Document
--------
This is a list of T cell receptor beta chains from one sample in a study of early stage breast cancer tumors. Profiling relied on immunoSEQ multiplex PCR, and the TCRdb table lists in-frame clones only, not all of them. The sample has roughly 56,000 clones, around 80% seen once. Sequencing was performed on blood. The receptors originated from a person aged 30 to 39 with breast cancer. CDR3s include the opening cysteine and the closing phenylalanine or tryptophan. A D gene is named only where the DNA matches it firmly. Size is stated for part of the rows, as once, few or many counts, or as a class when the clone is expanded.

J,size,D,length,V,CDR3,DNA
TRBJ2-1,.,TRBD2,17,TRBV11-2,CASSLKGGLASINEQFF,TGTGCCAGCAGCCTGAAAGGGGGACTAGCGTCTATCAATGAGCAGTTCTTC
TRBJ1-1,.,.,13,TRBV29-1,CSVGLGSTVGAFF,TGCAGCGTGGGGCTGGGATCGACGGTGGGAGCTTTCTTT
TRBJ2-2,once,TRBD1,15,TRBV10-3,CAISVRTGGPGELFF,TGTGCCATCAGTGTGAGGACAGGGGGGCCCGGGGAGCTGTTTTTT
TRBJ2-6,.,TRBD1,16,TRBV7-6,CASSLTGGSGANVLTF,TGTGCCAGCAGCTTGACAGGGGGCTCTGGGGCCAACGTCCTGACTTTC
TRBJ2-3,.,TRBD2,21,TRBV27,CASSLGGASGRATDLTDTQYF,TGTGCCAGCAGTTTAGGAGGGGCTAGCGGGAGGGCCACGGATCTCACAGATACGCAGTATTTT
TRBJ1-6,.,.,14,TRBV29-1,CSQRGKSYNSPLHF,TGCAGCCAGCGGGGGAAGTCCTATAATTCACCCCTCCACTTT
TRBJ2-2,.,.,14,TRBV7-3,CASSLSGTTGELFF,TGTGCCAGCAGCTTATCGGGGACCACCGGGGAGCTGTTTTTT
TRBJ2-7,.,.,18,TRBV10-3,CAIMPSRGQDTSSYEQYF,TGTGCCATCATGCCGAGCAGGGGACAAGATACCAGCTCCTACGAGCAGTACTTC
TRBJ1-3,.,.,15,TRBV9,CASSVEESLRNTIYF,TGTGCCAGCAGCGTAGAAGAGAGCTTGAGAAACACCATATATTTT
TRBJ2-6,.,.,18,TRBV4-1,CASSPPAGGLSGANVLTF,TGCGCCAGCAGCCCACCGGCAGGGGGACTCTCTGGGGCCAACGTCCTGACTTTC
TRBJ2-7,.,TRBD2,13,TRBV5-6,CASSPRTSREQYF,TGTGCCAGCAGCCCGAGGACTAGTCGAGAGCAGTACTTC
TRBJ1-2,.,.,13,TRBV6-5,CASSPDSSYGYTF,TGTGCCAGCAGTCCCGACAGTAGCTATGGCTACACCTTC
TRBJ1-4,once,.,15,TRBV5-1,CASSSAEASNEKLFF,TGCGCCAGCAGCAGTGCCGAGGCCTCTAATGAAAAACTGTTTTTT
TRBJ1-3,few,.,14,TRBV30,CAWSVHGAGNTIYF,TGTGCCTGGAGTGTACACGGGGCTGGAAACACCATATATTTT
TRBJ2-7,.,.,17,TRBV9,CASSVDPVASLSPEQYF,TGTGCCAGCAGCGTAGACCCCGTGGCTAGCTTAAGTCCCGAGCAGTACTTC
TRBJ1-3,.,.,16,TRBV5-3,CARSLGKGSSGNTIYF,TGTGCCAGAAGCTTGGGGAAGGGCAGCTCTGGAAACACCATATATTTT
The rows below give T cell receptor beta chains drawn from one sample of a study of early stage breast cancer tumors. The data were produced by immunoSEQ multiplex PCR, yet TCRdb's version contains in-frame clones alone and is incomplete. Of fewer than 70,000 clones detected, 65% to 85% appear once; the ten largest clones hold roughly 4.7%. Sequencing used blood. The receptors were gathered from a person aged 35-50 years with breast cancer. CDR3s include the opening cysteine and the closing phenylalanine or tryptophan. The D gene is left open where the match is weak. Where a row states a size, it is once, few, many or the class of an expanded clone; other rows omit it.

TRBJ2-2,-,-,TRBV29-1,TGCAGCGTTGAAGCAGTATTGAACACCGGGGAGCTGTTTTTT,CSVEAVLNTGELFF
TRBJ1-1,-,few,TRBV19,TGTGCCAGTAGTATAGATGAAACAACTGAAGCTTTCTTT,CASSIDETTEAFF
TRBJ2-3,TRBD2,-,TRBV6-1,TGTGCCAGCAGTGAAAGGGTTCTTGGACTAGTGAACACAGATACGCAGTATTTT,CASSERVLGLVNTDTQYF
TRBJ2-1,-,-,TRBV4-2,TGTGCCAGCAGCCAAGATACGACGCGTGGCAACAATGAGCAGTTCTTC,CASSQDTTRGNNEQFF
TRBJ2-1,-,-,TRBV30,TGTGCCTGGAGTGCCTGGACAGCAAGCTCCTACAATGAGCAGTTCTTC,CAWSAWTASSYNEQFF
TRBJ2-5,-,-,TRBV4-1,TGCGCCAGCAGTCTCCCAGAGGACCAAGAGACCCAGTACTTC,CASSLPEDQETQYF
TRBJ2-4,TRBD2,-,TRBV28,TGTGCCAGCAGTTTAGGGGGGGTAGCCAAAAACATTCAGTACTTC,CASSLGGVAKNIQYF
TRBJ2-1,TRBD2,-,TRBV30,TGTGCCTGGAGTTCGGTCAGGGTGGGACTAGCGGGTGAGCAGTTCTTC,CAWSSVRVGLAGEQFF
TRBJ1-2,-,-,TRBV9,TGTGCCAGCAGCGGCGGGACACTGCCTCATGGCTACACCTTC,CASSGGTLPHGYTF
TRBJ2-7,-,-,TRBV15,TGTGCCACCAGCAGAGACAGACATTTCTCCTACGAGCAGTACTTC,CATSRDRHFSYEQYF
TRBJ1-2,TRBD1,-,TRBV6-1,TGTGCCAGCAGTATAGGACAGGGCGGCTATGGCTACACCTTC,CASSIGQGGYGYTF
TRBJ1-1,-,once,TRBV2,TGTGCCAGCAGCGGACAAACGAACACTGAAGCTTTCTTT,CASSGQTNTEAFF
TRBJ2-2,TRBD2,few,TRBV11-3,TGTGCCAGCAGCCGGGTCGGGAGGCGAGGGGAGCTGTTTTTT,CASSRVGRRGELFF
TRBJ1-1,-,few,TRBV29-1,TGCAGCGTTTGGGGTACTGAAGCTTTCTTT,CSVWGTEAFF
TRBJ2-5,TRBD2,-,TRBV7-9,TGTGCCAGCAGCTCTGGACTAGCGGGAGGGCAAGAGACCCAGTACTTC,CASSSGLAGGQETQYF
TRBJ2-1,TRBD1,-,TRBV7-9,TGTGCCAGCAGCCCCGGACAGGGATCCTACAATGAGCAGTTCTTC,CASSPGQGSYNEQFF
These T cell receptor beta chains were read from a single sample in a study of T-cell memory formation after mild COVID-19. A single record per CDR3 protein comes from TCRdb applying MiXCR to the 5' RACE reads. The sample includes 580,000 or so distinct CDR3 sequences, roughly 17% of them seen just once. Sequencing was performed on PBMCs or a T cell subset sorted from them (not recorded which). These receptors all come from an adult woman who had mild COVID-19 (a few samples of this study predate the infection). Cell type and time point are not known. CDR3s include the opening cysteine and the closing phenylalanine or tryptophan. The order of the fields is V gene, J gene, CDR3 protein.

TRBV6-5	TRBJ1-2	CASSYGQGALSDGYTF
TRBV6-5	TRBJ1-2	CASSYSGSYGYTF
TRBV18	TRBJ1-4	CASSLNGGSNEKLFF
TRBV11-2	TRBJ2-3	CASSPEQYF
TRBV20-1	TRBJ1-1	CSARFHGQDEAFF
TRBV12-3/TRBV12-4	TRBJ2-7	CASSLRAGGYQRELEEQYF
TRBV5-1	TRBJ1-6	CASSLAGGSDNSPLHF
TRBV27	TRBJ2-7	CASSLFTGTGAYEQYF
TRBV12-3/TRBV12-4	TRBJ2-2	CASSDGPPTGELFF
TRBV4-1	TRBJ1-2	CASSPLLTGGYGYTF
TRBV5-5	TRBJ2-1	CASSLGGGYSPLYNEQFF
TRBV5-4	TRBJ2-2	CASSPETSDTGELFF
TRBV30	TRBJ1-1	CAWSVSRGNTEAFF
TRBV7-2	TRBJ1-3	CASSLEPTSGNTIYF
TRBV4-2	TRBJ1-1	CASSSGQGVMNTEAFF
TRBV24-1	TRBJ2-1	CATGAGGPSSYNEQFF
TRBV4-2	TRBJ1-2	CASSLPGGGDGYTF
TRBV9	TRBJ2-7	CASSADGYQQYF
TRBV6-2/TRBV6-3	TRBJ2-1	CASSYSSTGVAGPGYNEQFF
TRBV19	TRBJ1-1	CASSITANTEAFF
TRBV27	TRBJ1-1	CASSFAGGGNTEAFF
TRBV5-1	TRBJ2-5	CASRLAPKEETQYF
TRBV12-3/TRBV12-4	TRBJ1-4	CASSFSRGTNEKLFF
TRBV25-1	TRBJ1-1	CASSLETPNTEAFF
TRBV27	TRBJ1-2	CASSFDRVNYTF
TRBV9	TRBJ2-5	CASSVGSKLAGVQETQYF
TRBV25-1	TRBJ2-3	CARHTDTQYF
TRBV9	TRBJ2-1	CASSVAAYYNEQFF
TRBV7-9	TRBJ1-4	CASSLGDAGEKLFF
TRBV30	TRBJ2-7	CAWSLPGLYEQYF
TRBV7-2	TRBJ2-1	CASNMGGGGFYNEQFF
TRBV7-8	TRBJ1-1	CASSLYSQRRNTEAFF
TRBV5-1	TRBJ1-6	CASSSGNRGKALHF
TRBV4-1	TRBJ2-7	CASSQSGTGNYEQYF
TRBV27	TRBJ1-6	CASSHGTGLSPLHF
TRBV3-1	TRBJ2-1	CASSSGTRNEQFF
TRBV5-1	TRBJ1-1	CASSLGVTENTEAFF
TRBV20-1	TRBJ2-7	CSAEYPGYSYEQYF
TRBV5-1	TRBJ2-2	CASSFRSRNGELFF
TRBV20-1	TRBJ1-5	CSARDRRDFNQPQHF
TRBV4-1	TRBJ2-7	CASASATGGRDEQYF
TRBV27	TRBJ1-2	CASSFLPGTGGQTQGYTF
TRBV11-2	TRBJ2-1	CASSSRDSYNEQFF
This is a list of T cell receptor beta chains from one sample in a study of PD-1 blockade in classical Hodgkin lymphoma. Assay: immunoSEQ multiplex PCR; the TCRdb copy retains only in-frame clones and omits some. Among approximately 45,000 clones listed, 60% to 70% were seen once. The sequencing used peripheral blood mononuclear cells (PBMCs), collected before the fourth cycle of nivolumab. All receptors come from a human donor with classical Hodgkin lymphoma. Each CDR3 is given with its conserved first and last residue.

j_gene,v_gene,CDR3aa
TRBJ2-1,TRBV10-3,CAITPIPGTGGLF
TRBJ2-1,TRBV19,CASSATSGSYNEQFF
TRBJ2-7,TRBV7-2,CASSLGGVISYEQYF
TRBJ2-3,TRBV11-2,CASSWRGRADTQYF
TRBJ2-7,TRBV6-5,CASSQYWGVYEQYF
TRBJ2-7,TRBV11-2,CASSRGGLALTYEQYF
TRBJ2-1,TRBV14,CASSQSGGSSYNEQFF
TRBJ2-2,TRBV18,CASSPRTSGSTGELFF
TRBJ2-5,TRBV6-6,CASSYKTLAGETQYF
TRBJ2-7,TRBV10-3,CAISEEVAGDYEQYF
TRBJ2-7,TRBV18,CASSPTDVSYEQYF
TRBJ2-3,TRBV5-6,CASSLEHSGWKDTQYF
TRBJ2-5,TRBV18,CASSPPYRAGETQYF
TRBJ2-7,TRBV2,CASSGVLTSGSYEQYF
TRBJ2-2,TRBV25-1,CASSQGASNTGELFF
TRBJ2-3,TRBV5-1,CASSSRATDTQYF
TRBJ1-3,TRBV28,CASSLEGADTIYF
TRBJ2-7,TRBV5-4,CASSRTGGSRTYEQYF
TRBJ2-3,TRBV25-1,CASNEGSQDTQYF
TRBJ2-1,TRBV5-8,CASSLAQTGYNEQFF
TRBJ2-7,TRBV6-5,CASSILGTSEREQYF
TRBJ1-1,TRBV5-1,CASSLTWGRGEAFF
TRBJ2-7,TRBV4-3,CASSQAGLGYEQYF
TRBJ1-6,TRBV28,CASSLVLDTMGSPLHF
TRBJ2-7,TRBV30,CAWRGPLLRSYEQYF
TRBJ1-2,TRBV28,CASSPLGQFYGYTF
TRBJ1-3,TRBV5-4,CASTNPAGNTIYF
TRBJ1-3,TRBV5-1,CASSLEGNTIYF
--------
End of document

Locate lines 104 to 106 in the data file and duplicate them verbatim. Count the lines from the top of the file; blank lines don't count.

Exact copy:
TRBJ2-7,TRBV4-3,CASSQAGLGYEQYF
TRBJ1-6,TRBV28,CASSLVLDTMGSPLHF
TRBJ2-7,TRBV30,CAWRGPLLRSYEQYF